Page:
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Also known as hypertension, high blood pressure is usually caused by atherosclerosis – when the arteries are clogged by fatty deposits. Yet, adrenal disease could be another culprit.
What’s adrenal disease?
John Hopkins Medicine labels adrenal disease as Addison’s disease (i.e. an adrenal insufficiency).
This occurs when the adrenal glands – located above the kidneys – don’t make enough of the hormone cortisol, as they’re damaged.
The adrenal glands become damaged when the immune system mistakenly attacks them.
Healthy adrenal gland work in tandem with the hypothalamus and pituitary glands in the brain to create cortisol.
Cortisol helps break down fats, proteins, and carbohydrates while controlling blood pressure.
Secondary adrenal insufficiency (which differs from Addison’s disease) occurs when the the pituitary gland doesn’t make enough of the hormone ACTH (adrenocorticotropin).
This, in turn, results in the adrenal glands not making enough cortisol.
Symptoms of an Addison’s disease
These signs are specific to Addison’s disease, and include the following:
- Dark skin
- Bluish-black colour around the nipples, mouth, rectum, scrotum or vagina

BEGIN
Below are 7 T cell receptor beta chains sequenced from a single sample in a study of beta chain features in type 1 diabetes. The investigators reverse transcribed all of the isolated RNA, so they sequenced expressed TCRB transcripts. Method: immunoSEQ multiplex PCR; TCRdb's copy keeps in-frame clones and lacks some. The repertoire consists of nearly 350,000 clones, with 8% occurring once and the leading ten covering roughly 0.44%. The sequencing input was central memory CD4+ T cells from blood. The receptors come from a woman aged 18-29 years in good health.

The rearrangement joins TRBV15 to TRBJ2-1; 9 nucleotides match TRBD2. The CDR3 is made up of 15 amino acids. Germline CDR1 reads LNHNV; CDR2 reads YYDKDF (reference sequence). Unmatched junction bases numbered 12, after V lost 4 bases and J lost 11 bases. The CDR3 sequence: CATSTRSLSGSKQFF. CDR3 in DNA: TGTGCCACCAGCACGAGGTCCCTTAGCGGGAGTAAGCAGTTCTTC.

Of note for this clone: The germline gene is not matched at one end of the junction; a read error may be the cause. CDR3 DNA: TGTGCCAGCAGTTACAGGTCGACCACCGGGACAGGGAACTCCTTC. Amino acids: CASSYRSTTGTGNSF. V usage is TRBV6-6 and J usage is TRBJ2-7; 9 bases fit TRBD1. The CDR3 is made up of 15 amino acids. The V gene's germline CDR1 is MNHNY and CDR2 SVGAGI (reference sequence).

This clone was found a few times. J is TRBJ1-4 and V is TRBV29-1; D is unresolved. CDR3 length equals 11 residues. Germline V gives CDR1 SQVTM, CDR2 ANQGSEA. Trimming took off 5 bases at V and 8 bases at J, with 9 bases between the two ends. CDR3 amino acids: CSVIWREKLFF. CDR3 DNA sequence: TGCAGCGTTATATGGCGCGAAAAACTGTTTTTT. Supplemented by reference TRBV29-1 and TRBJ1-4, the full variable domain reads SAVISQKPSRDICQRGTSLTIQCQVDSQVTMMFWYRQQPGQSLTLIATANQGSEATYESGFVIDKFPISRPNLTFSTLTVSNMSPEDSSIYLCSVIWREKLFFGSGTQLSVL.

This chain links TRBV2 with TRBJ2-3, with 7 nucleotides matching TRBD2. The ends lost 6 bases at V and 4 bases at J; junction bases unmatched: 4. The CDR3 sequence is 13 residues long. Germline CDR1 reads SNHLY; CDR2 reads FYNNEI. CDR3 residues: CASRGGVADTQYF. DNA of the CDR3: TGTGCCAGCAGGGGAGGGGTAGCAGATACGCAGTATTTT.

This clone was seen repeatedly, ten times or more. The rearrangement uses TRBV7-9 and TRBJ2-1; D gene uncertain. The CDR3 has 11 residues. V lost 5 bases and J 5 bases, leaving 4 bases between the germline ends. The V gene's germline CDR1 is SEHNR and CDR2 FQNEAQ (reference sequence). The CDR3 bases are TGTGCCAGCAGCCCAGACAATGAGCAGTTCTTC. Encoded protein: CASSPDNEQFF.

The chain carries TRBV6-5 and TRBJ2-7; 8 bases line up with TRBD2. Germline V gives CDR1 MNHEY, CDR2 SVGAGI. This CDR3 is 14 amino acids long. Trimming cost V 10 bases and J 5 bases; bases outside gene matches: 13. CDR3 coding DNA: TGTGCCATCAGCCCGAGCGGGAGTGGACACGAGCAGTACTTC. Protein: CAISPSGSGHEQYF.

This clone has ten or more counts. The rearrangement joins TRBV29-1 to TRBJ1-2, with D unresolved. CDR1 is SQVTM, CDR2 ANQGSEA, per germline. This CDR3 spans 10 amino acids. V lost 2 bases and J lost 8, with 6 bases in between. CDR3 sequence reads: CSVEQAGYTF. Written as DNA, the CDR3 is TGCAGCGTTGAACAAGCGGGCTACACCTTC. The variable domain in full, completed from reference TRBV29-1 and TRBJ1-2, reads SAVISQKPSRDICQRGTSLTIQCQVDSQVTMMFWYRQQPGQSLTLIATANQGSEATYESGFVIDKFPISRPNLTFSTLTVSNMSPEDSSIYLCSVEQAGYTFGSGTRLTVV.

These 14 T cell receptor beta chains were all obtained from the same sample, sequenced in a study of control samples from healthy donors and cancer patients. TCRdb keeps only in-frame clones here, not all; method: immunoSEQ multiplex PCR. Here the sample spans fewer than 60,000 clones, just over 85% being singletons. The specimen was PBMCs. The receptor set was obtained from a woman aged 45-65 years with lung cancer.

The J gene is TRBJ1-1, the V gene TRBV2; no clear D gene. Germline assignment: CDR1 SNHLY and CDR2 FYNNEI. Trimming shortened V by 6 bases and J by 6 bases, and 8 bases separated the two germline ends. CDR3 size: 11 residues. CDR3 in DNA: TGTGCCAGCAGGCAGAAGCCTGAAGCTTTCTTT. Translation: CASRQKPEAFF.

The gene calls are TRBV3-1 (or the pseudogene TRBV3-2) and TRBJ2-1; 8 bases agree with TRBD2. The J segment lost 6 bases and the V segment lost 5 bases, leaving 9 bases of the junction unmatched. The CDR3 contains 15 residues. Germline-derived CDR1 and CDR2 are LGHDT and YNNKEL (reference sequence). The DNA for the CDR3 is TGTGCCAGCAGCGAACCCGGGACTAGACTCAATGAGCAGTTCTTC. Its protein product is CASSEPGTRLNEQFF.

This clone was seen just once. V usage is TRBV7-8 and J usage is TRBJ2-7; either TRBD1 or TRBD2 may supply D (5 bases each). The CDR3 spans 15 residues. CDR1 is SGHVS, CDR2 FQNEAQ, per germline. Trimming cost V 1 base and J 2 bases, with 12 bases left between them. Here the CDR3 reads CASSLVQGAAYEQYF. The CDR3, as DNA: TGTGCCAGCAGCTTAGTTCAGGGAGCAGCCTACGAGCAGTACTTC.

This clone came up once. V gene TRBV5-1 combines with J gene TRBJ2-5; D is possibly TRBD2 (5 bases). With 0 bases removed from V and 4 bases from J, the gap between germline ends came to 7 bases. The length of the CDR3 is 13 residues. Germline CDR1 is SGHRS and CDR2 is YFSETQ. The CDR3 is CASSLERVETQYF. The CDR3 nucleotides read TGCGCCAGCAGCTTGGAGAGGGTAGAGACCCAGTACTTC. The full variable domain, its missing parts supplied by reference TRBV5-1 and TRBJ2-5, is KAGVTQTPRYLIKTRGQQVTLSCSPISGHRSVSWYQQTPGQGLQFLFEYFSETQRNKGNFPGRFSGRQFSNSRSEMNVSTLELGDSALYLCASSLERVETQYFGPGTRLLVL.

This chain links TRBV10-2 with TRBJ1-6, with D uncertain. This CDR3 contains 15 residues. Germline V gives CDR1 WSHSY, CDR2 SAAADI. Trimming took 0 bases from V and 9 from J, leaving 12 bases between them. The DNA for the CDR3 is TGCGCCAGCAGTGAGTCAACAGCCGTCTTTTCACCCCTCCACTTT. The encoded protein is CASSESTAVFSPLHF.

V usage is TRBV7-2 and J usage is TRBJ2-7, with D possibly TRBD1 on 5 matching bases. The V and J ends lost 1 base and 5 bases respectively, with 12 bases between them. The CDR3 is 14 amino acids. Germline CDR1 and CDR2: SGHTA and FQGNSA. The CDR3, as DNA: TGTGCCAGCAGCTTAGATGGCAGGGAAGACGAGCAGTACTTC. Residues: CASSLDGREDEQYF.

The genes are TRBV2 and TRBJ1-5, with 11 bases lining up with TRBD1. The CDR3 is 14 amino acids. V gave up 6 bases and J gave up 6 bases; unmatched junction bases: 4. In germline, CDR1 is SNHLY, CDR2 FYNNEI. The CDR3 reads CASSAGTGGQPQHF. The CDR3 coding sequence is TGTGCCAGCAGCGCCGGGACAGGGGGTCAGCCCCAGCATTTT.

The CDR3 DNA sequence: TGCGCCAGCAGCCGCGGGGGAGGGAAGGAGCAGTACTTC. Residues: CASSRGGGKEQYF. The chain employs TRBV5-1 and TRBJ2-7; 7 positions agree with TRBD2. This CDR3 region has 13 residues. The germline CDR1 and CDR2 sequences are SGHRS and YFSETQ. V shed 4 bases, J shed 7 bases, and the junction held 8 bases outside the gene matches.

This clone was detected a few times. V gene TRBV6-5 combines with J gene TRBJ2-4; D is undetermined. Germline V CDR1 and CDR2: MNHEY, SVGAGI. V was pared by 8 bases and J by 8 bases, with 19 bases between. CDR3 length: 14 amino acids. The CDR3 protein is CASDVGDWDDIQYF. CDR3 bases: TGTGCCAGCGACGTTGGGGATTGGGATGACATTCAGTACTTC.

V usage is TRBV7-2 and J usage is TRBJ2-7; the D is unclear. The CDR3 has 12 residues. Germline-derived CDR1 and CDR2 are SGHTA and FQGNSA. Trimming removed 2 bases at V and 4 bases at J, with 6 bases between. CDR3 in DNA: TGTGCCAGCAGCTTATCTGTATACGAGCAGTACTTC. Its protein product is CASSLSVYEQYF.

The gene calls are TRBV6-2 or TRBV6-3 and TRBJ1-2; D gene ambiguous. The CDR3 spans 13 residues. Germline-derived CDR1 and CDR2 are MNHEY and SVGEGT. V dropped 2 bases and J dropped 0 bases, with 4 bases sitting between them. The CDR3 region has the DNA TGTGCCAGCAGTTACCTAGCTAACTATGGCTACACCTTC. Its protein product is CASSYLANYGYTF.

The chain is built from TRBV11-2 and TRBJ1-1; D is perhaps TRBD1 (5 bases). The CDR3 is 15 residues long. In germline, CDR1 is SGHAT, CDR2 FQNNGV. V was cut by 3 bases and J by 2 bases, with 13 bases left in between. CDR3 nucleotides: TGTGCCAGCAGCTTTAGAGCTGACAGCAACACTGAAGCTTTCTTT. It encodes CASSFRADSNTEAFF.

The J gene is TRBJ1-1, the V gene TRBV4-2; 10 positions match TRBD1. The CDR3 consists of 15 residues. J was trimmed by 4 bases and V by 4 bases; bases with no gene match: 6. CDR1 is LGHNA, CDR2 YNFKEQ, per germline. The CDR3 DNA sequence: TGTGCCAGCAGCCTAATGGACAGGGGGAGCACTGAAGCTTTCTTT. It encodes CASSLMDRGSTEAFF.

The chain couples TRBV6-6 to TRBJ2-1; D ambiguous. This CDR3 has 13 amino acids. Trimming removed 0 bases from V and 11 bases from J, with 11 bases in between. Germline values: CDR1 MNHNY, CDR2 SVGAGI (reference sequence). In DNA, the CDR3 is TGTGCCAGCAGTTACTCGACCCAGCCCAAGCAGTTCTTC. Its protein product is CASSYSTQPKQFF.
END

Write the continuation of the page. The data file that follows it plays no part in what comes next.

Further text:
General signs of an adrenal insufficiency, seen when a person is under physical stress, includes:
- Weight loss
- Lack of appetite
- Muscle aches
If left untreated, an adrenal insufficiency may lead to severe abdominal pain, extreme weakness, kidney failure and shock.
Tests for adrenal insufficiency include blood and urine samples, where the laboratory can check for levels of the adrenal hormones and ACTH.
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A person suspected of this condition may also undergo imaging tests, which include X-rays, ultrasound and an MRI.
Treatment includes hormone supplementation, such as corticosteroid medication.
The Mayo Clinic notes that obstructive sleep apnoea, kidney disease and thyroid disease can lead to elevated blood pressure.
There are other risk factors for developing hypertension, which include obesity and tobacco use.
These two risk factors are preventable, meaning if you don’t smoke and lose any excess body weight, you can reduce your risk of hypertension.
The Mayo Clinic explained: “The greater your body mass, the more blood you need to supply oxygen and nutrients to your tissues.
“As the amount of blood going through your blood vessels increases, so does the force on your artery walls.”
Smoking tobacco, chewing tobacco or even breathing in second-hand smoke can increase your blood pressure.
As well as eradicating these two risk factors, it’ll be helpful to limit alcohol consumption and salt.
The weekly limit of alcohol consumption, recommended by the NHS, is 14 units per week.
This means not drinking everyday, and having no more than two glasses of wine or beer on the days you are drinking.
The NHS also suggests reducing your salt intake by refraining from adding it to your cooking.
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